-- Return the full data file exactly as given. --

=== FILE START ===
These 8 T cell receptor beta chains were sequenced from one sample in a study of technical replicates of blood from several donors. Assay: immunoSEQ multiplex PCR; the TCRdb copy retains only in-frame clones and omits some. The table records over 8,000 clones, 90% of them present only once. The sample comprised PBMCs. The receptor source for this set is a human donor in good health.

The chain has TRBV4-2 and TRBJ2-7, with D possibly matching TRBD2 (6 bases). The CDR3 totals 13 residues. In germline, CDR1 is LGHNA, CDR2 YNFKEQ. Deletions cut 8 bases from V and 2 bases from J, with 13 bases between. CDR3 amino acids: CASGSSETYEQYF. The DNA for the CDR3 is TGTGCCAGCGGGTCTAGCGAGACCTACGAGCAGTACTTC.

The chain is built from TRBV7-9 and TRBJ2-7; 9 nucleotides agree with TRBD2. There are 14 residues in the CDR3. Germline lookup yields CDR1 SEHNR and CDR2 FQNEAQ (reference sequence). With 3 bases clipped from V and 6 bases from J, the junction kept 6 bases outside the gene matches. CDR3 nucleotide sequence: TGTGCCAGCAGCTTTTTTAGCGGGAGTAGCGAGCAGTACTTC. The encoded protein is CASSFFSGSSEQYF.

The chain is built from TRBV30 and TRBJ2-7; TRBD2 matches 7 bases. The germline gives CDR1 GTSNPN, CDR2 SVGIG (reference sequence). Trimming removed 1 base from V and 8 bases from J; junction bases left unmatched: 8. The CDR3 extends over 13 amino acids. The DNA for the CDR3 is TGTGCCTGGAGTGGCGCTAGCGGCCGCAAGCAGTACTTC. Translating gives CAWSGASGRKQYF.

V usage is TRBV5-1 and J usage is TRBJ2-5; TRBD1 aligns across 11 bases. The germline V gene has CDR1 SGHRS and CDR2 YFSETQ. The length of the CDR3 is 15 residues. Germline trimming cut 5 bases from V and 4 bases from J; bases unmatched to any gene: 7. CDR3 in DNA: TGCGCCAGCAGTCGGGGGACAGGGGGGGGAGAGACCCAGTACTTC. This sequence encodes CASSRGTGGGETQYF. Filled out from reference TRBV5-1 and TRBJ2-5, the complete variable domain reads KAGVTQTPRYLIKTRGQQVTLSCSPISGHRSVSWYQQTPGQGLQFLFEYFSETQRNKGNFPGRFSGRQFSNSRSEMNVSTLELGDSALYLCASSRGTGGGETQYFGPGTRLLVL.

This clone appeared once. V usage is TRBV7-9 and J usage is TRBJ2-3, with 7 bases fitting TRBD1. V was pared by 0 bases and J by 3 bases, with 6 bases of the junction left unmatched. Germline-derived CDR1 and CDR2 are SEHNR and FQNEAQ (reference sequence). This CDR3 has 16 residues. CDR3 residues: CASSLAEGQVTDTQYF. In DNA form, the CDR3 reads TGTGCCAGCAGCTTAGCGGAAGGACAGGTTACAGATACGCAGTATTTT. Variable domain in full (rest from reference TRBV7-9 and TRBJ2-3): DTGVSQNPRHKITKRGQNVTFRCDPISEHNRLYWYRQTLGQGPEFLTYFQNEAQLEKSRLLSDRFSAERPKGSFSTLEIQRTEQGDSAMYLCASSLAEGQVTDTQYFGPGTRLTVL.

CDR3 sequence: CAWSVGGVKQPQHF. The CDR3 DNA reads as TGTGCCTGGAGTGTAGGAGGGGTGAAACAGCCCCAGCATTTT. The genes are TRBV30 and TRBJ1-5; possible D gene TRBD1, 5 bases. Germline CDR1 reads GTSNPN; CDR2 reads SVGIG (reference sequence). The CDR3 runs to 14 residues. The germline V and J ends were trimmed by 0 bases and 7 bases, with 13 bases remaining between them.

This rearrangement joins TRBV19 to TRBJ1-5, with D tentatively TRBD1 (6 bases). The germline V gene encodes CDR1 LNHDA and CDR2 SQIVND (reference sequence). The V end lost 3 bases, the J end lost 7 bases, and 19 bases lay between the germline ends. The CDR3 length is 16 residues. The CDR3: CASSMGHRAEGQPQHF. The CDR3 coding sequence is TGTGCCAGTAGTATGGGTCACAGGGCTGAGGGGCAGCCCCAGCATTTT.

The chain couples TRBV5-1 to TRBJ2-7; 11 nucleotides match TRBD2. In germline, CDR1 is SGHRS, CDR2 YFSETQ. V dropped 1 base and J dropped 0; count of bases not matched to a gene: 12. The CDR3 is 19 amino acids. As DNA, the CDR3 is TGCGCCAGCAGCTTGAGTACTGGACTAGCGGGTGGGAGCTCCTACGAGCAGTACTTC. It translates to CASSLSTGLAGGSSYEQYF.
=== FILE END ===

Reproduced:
These 8 T cell receptor beta chains were sequenced from one sample in a study of technical replicates of blood from several donors. Assay: immunoSEQ multiplex PCR; the TCRdb copy retains only in-frame clones and omits some. The table records over 8,000 clones, 90% of them present only once. The sample comprised PBMCs. The receptor source for this set is a human donor in good health.

The chain has TRBV4-2 and TRBJ2-7, with D possibly matching TRBD2 (6 bases). The CDR3 totals 13 residues. In germline, CDR1 is LGHNA, CDR2 YNFKEQ. Deletions cut 8 bases from V and 2 bases from J, with 13 bases between. CDR3 amino acids: CASGSSETYEQYF. The DNA for the CDR3 is TGTGCCAGCGGGTCTAGCGAGACCTACGAGCAGTACTTC.

The chain is built from TRBV7-9 and TRBJ2-7; 9 nucleotides agree with TRBD2. There are 14 residues in the CDR3. Germline lookup yields CDR1 SEHNR and CDR2 FQNEAQ (reference sequence). With 3 bases clipped from V and 6 bases from J, the junction kept 6 bases outside the gene matches. CDR3 nucleotide sequence: TGTGCCAGCAGCTTTTTTAGCGGGAGTAGCGAGCAGTACTTC. The encoded protein is CASSFFSGSSEQYF.

The chain is built from TRBV30 and TRBJ2-7; TRBD2 matches 7 bases. The germline gives CDR1 GTSNPN, CDR2 SVGIG (reference sequence). Trimming removed 1 base from V and 8 bases from J; junction bases left unmatched: 8. The CDR3 extends over 13 amino acids. The DNA for the CDR3 is TGTGCCTGGAGTGGCGCTAGCGGCCGCAAGCAGTACTTC. Translating gives CAWSGASGRKQYF.

V usage is TRBV5-1 and J usage is TRBJ2-5; TRBD1 aligns across 11 bases. The germline V gene has CDR1 SGHRS and CDR2 YFSETQ. The length of the CDR3 is 15 residues. Germline trimming cut 5 bases from V and 4 bases from J; bases unmatched to any gene: 7. CDR3 in DNA: TGCGCCAGCAGTCGGGGGACAGGGGGGGGAGAGACCCAGTACTTC. This sequence encodes CASSRGTGGGETQYF. Filled out from reference TRBV5-1 and TRBJ2-5, the complete variable domain reads KAGVTQTPRYLIKTRGQQVTLSCSPISGHRSVSWYQQTPGQGLQFLFEYFSETQRNKGNFPGRFSGRQFSNSRSEMNVSTLELGDSALYLCASSRGTGGGETQYFGPGTRLLVL.

This clone appeared once. V usage is TRBV7-9 and J usage is TRBJ2-3, with 7 bases fitting TRBD1. V was pared by 0 bases and J by 3 bases, with 6 bases of the junction left unmatched. Germline-derived CDR1 and CDR2 are SEHNR and FQNEAQ (reference sequence). This CDR3 has 16 residues. CDR3 residues: CASSLAEGQVTDTQYF. In DNA form, the CDR3 reads TGTGCCAGCAGCTTAGCGGAAGGACAGGTTACAGATACGCAGTATTTT. Variable domain in full (rest from reference TRBV7-9 and TRBJ2-3): DTGVSQNPRHKITKRGQNVTFRCDPISEHNRLYWYRQTLGQGPEFLTYFQNEAQLEKSRLLSDRFSAERPKGSFSTLEIQRTEQGDSAMYLCASSLAEGQVTDTQYFGPGTRLTVL.

CDR3 sequence: CAWSVGGVKQPQHF. The CDR3 DNA reads as TGTGCCTGGAGTGTAGGAGGGGTGAAACAGCCCCAGCATTTT. The genes are TRBV30 and TRBJ1-5; possible D gene TRBD1, 5 bases. Germline CDR1 reads GTSNPN; CDR2 reads SVGIG (reference sequence). The CDR3 runs to 14 residues. The germline V and J ends were trimmed by 0 bases and 7 bases, with 13 bases remaining between them.

This rearrangement joins TRBV19 to TRBJ1-5, with D tentatively TRBD1 (6 bases). The germline V gene encodes CDR1 LNHDA and CDR2 SQIVND (reference sequence). The V end lost 3 bases, the J end lost 7 bases, and 19 bases lay between the germline ends. The CDR3 length is 16 residues. The CDR3: CASSMGHRAEGQPQHF. The CDR3 coding sequence is TGTGCCAGTAGTATGGGTCACAGGGCTGAGGGGCAGCCCCAGCATTTT.

The chain couples TRBV5-1 to TRBJ2-7; 11 nucleotides match TRBD2. In germline, CDR1 is SGHRS, CDR2 YFSETQ. V dropped 1 base and J dropped 0; count of bases not matched to a gene: 12. The CDR3 is 19 amino acids. As DNA, the CDR3 is TGCGCCAGCAGCTTGAGTACTGGACTAGCGGGTGGGAGCTCCTACGAGCAGTACTTC. It translates to CASSLSTGLAGGSSYEQYF.